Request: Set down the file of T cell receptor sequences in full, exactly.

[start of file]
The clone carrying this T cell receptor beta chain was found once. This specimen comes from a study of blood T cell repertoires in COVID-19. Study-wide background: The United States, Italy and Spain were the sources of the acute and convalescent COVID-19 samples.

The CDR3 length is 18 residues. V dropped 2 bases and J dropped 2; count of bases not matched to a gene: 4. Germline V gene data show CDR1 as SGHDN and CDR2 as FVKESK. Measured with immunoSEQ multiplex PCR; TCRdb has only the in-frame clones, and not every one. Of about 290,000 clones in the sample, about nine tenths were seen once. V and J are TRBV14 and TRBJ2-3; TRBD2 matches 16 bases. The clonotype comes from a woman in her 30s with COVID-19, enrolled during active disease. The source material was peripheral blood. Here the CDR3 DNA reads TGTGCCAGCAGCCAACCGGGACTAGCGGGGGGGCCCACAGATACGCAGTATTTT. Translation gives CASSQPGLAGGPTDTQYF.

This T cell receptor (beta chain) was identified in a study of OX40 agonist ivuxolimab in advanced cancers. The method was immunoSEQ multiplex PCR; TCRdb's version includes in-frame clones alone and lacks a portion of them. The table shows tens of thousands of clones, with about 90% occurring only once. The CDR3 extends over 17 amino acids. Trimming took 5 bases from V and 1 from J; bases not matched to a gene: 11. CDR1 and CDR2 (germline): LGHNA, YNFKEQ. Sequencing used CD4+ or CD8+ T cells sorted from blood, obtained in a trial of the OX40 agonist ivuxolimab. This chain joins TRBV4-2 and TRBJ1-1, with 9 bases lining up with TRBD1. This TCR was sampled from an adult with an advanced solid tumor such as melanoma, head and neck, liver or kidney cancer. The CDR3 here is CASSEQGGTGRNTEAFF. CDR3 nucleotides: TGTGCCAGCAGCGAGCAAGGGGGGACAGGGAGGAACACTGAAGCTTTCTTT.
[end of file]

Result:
The clone carrying this T cell receptor beta chain was found once. This specimen comes from a study of blood T cell repertoires in COVID-19. Study-wide background: The United States, Italy and Spain were the sources of the acute and convalescent COVID-19 samples.

The CDR3 length is 18 residues. V dropped 2 bases and J dropped 2; count of bases not matched to a gene: 4. Germline V gene data show CDR1 as SGHDN and CDR2 as FVKESK. Measured with immunoSEQ multiplex PCR; TCRdb has only the in-frame clones, and not every one. Of about 290,000 clones in the sample, about nine tenths were seen once. V and J are TRBV14 and TRBJ2-3; TRBD2 matches 16 bases. The clonotype comes from a woman in her 30s with COVID-19, enrolled during active disease. The source material was peripheral blood. Here the CDR3 DNA reads TGTGCCAGCAGCCAACCGGGACTAGCGGGGGGGCCCACAGATACGCAGTATTTT. Translation gives CASSQPGLAGGPTDTQYF.

This T cell receptor (beta chain) was identified in a study of OX40 agonist ivuxolimab in advanced cancers. The method was immunoSEQ multiplex PCR; TCRdb's version includes in-frame clones alone and lacks a portion of them. The table shows tens of thousands of clones, with about 90% occurring only once. The CDR3 extends over 17 amino acids. Trimming took 5 bases from V and 1 from J; bases not matched to a gene: 11. CDR1 and CDR2 (germline): LGHNA, YNFKEQ. Sequencing used CD4+ or CD8+ T cells sorted from blood, obtained in a trial of the OX40 agonist ivuxolimab. This chain joins TRBV4-2 and TRBJ1-1, with 9 bases lining up with TRBD1. This TCR was sampled from an adult with an advanced solid tumor such as melanoma, head and neck, liver or kidney cancer. The CDR3 here is CASSEQGGTGRNTEAFF. CDR3 nucleotides: TGTGCCAGCAGCGAGCAAGGGGGGACAGGGAGGAACACTGAAGCTTTCTTT.